5 Tips to Feel at Home Anywhere in the World

5 Tips to Feel at Home Anywhere in the World
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Within the past nine years, I’ve lived in six cities in the U.S. and in Germany. Each time, except for the last one, I’ve moved alone to a new city and made a new start, including finding new friends, favorite places and peaceful moments.

I know what culture shock means and feels like. I’ve been through the stages and discomfort of “giving up” my own assumptions and expectations of other cultures and even the ones of my own.

Maybe you’ve just moved away from home to another city or country too, and just hit the “negotiation” phase, which can be upsetting. No worries, this pain you’re feeling isn’t because you’re weak. This is a growing pain and shows how incredibly strong you are.

Only a minor part of the world population actually moves abroad or even within their own country from one city to another, without being forced by external and incredibly sad reasons. This makes you part of a small group of very brave people who decided to stick their heads out of their comfort zone to go out and explore the world on their own.

However, no matter what your reasons are to have moved to a new place, here are five tips to help make you feel at home wherever you go:

1. Acknowledge your Ethnocentrism

I’ve worked a lot with international students in my career. Moreover, I’ve been an international student myself when I studied abroad in the U.S. and lived there for six years. What I can tell you for sure is that we are all in the same boat when it comes to experiencing a new culture. We look for similarities to feel comfort, and we realize that there are differences in dealing with certain things regarding lifestyle, food, and even the dating scene.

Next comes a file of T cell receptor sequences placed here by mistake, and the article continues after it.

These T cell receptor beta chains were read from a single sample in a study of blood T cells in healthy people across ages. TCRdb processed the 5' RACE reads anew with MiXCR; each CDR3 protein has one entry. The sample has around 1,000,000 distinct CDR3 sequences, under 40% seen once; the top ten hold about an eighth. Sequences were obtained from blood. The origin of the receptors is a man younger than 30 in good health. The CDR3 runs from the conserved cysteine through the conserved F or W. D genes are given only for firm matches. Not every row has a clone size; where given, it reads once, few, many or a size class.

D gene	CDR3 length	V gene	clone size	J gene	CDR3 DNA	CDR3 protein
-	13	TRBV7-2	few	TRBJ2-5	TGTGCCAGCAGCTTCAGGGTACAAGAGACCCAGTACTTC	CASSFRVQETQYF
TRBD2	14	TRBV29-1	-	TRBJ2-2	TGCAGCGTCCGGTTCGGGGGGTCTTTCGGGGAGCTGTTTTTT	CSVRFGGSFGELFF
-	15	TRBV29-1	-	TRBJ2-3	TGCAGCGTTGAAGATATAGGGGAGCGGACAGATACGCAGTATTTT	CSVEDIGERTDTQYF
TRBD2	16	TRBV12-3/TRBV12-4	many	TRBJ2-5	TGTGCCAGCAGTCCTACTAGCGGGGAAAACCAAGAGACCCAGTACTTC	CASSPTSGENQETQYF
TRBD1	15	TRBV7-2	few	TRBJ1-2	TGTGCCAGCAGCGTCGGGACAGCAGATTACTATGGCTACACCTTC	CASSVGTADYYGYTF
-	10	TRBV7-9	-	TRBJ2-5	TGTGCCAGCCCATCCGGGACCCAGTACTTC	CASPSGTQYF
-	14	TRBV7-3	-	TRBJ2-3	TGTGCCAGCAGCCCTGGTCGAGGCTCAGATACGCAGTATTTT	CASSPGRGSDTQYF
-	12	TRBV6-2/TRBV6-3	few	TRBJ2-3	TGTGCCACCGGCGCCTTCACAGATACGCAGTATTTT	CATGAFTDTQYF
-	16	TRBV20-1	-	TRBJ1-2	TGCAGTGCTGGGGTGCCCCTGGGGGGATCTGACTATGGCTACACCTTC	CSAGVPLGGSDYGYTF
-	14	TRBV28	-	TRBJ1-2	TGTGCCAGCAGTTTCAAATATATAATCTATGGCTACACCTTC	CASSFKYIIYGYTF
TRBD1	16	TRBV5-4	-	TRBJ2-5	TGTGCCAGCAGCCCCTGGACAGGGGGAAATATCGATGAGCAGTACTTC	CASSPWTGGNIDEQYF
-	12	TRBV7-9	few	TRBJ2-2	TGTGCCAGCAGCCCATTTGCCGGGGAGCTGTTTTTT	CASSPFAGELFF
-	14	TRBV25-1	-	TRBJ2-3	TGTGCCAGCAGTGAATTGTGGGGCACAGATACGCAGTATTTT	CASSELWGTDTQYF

You might have had the feeling of disagreement and had thoughts like, “This is weird! Why do they act like this? We don’t do this back in my culture, we do it better.” Have you? Well, this is so called ethnocentrism. You are “judging” the other culture based on the standards and values of your own culture, which helps you define and find your cultural identity.

Funny enough, after living in the U.S. for years and being back in Germany for over three years now, I still do not identify with either U.S. or German culture completely. I call myself a “Germarican,” because I have adopted some of the American outlooks and kept some of the German customs.

Embracing cultural differences is key in overcoming ethnocentrism. Remember that your culture is only one out of many, like one piece of a colorful mosaic. There is nothing wrong with the other cultures, they are just beautifully different from yours.

2. Make a Point to Mingle

As Bill Nye once said, “Everyone you will ever meet knows something you don’t.”

Absolutely! There is so much to learn from each person you meet, no matter if they are from a different culture than yours or not. I’ve had roommates from Brazil, Czech Republic, Zimbabwe, and the U.S., and let me tell you: I’ve learned so much from each and every one of them.